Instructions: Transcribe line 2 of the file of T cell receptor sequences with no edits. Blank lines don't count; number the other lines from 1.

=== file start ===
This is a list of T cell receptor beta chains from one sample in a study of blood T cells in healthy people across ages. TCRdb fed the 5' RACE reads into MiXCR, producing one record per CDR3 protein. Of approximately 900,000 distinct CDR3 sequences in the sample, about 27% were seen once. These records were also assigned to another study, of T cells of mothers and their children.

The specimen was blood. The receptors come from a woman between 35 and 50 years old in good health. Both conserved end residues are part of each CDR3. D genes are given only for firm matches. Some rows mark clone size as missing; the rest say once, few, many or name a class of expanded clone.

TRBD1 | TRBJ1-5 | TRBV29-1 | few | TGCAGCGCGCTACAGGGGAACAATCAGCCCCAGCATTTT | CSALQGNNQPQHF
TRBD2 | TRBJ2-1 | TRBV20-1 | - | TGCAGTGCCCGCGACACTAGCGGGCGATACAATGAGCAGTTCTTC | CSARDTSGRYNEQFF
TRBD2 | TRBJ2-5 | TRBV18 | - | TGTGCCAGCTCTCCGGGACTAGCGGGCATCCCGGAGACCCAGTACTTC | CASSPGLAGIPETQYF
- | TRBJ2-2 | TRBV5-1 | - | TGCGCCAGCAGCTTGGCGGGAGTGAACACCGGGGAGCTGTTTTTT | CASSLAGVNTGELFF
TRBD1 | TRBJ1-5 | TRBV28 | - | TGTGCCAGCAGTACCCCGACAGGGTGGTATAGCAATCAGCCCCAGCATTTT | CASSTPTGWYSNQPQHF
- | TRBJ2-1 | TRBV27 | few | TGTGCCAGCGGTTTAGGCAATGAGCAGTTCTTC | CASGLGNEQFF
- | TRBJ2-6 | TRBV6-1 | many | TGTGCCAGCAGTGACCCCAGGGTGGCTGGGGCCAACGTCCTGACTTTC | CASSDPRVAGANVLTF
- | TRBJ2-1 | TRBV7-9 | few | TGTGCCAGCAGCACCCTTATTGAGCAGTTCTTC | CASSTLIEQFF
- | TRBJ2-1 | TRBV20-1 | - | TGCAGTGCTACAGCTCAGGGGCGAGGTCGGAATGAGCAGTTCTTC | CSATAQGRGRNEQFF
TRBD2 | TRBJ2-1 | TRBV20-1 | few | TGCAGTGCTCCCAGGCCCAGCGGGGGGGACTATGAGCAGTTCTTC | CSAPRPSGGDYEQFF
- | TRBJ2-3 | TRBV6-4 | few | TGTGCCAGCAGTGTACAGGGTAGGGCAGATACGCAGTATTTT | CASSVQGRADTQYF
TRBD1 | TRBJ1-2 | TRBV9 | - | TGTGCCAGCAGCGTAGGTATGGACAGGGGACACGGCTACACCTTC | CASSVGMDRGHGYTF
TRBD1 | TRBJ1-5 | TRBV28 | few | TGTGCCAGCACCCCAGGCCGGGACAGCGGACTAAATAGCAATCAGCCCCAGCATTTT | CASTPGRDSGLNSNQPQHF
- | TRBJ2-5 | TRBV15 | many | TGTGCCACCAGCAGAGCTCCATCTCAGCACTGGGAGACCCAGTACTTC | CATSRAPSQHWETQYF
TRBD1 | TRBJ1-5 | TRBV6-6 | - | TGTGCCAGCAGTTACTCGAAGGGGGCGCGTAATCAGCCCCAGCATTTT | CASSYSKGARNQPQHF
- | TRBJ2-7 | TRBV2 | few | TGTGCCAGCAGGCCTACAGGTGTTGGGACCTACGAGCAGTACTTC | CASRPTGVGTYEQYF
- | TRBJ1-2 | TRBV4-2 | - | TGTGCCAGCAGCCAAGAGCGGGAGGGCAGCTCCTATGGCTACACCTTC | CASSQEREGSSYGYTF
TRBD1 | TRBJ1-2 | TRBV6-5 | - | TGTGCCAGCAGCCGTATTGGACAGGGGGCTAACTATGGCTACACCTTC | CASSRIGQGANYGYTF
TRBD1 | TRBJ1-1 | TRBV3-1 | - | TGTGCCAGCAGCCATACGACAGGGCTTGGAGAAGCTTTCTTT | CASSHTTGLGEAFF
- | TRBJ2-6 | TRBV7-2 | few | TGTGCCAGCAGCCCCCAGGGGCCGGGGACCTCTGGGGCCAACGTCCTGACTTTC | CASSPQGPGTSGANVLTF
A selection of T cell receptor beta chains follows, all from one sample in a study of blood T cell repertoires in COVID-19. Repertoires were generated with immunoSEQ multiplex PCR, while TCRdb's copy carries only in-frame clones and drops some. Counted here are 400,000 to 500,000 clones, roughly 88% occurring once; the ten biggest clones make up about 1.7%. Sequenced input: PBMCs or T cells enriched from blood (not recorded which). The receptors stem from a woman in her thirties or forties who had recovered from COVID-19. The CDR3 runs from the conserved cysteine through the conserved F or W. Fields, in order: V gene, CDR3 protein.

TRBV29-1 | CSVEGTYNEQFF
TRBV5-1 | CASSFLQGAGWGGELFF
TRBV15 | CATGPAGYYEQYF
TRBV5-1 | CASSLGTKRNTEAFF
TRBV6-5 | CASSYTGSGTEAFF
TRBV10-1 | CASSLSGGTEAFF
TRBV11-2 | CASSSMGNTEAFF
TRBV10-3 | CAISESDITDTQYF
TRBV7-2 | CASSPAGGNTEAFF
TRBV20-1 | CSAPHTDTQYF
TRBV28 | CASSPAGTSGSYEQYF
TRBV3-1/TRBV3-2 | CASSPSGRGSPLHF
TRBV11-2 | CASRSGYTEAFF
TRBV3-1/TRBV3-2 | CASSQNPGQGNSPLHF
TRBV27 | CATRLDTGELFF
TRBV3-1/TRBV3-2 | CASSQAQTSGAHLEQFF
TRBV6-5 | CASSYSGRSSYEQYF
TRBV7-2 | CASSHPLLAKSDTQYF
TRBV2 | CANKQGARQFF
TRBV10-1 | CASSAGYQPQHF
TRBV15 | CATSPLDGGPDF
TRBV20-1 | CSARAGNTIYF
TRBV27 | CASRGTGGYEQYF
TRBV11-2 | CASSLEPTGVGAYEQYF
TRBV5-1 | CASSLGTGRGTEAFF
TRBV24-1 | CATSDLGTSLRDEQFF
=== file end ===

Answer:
The specimen was blood. The receptors come from a woman between 35 and 50 years old in good health. Both conserved end residues are part of each CDR3. D genes are given only for firm matches. Some rows mark clone size as missing; the rest say once, few, many or name a class of expanded clone.